Les Fées Mélanc(h)olia: a Parisian cabinet of curiosities

Mid-century modernism in the Haut-Marais

Situated in the Haut-Marais ­– that artsy area in Paris near to the Picasso Museum populated by boulangeries-turned-chic-boutiques – is a wonderful cabinet de curiosités, recently renamed Les Fées Mélanc(h)olia. Formerly Les Fées (“the fairies”), this Yves-Klein-blue emporium on picturesque Rue Charlot is the work of Sylvie Aubry, who has amassed collections of mid-century furniture and home-decor items, including ceramics, photographs and linens, rare stuffed birds, butterflies and some exquisite orchids.

Aubry is a noted Parisian florist – she designs the arrangements for the Hôtel Crillon and the Hôtel Meurice – and her love of nature shines through in the spacious 17th-century rooms that feature her artfully arranged tableaux. The shop reopened last autumn with an emphasis on vintage objects and furnishings from the 1950s to the 1970s, including pieces by such French favourites as Mathieu Mategot, Jacques Biny, Pierre Paulin and André Monpoix, as well as works by the Italian Giò Ponti and the Hungarian architect Marcel Breuer.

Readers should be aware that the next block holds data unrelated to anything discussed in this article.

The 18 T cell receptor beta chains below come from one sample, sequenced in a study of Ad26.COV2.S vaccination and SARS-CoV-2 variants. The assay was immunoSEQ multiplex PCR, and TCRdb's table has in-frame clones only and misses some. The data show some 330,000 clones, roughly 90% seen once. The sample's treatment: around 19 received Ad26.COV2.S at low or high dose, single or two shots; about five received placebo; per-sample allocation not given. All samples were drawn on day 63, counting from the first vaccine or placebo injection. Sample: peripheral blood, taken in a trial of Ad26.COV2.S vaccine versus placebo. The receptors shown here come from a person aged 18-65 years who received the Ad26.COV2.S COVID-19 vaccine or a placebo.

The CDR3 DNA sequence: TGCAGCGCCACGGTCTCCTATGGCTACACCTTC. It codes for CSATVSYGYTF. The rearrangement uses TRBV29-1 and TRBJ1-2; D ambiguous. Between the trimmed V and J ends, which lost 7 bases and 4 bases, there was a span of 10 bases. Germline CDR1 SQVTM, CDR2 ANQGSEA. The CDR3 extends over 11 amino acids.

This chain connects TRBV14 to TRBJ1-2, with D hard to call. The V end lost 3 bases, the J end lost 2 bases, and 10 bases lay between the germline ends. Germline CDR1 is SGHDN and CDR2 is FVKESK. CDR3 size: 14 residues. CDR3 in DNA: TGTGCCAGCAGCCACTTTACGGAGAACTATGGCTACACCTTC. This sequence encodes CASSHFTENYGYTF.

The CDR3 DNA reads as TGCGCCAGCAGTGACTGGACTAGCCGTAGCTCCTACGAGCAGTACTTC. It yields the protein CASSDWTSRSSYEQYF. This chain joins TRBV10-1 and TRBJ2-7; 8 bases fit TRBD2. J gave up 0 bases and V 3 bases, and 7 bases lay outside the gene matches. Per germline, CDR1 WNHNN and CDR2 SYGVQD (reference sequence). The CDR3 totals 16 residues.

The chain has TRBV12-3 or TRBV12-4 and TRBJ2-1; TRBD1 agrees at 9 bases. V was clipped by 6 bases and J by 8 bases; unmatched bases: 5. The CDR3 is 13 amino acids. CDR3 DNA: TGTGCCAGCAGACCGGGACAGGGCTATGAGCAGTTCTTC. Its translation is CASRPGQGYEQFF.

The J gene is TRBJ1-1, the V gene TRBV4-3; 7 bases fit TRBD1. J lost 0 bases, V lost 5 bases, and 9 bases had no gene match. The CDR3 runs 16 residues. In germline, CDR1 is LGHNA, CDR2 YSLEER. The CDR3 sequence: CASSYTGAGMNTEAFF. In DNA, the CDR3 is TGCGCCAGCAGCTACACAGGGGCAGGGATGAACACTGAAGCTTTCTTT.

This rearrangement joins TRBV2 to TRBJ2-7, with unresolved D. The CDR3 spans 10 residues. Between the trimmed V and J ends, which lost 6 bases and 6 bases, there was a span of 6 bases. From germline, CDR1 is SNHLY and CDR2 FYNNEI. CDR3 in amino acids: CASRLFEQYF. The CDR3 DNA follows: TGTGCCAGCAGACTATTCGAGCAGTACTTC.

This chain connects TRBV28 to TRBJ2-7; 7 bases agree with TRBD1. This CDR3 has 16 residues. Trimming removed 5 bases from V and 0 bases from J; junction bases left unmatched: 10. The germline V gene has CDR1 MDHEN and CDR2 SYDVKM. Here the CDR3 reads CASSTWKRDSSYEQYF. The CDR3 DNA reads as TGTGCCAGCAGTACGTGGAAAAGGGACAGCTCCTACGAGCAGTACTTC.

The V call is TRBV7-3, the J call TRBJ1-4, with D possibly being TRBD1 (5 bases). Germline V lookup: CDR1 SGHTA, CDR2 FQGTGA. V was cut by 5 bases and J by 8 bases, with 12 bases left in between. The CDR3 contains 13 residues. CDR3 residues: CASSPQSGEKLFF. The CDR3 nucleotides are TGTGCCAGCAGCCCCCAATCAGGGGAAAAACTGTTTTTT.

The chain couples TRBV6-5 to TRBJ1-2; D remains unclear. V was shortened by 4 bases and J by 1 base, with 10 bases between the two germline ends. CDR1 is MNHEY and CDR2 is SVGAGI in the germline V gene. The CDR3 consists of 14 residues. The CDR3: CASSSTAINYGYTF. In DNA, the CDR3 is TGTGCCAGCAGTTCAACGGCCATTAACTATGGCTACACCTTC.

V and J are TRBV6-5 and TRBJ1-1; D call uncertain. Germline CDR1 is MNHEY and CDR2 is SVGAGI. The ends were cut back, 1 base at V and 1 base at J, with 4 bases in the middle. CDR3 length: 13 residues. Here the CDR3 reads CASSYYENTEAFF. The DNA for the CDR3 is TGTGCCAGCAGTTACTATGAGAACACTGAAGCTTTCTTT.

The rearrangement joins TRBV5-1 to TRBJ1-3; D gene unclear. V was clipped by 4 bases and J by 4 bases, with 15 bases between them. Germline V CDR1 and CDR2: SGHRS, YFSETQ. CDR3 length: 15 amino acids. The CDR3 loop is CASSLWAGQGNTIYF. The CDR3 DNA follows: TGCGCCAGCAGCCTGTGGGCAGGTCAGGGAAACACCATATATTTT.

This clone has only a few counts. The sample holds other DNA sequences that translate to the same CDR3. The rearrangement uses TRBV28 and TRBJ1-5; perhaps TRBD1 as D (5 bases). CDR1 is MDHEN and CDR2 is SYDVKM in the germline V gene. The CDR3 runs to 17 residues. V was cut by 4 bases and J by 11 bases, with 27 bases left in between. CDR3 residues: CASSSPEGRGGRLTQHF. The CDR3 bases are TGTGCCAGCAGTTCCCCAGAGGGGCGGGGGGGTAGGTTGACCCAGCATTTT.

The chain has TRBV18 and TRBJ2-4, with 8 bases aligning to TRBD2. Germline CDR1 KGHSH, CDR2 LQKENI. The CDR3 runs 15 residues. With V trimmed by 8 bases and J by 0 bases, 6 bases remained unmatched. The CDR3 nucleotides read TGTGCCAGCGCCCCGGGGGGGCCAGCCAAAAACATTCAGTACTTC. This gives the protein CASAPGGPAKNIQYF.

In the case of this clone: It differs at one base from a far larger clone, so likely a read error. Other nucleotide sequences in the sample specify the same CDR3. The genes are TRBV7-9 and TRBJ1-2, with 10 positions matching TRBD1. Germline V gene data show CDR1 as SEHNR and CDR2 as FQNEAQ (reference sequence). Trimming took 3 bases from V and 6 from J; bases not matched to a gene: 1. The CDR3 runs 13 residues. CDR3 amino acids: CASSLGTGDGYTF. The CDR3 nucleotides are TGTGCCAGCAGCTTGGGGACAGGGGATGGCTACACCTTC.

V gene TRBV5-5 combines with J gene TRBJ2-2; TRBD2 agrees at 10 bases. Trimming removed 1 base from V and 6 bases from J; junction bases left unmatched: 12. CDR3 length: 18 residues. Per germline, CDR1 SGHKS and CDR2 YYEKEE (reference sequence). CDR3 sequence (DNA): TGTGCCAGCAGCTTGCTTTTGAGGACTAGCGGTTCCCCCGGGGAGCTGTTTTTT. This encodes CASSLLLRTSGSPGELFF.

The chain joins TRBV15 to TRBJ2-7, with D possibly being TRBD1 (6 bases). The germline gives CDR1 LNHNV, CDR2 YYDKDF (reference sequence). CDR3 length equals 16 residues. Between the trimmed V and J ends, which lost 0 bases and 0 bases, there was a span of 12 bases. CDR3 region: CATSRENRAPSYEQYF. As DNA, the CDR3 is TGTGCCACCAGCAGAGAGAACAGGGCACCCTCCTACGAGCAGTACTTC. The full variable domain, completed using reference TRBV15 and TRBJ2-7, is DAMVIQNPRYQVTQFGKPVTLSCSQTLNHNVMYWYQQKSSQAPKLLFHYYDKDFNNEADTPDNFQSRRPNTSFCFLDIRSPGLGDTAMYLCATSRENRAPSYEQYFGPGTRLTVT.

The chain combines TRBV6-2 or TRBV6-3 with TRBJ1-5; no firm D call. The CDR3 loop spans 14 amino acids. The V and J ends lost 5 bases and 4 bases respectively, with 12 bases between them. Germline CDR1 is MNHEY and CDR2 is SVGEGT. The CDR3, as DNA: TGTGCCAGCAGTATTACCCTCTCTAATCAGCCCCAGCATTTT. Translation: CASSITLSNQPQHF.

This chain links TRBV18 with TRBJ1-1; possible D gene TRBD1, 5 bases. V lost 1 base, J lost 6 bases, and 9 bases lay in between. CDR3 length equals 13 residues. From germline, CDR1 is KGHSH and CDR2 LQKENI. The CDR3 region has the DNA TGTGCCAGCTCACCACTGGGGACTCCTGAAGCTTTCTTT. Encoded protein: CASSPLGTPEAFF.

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I’ve seen the store in both its iterations and continue to be amazed by the wacky-yet-wonderful combinations that Aubry creates. On a recent visit, a sculptural sideboard, table and chairs by Dutch designer Martin Visser (€9,600), and a rocking chair by Finland’s Ilmari Tapiovaara (€850), were among the most tempting offerings, brought to life by a colourful array of hand-painted ceramics. Candlesticks, cups and assorted old-school ashtrays, c.1960, by the likes of Gerbino (€50 to €900), as well as a rare set of Les Turbots plates from Bavent in Normandy (€500) provided amusement – not to mention a lesson in the making of authentic French pottery. There are even more gems housed in the shop’s beautiful stone cellar: shelves are tastefully arranged with blue-lobster Raku plates (€590), while stacks of cashmere shawls (€290) in muted hues line the simple, exposed stone walls.

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Photographs of forests, sand and sea by Carole Descordes (€1,000), butterflies in glass globes (from €650 to €950) and taxidermy birds – one majestic albino peacock (€4,000, first picture) in particular – all bring a bit of the outdoors into the third arrondissement. A breath of fresh air with flair.

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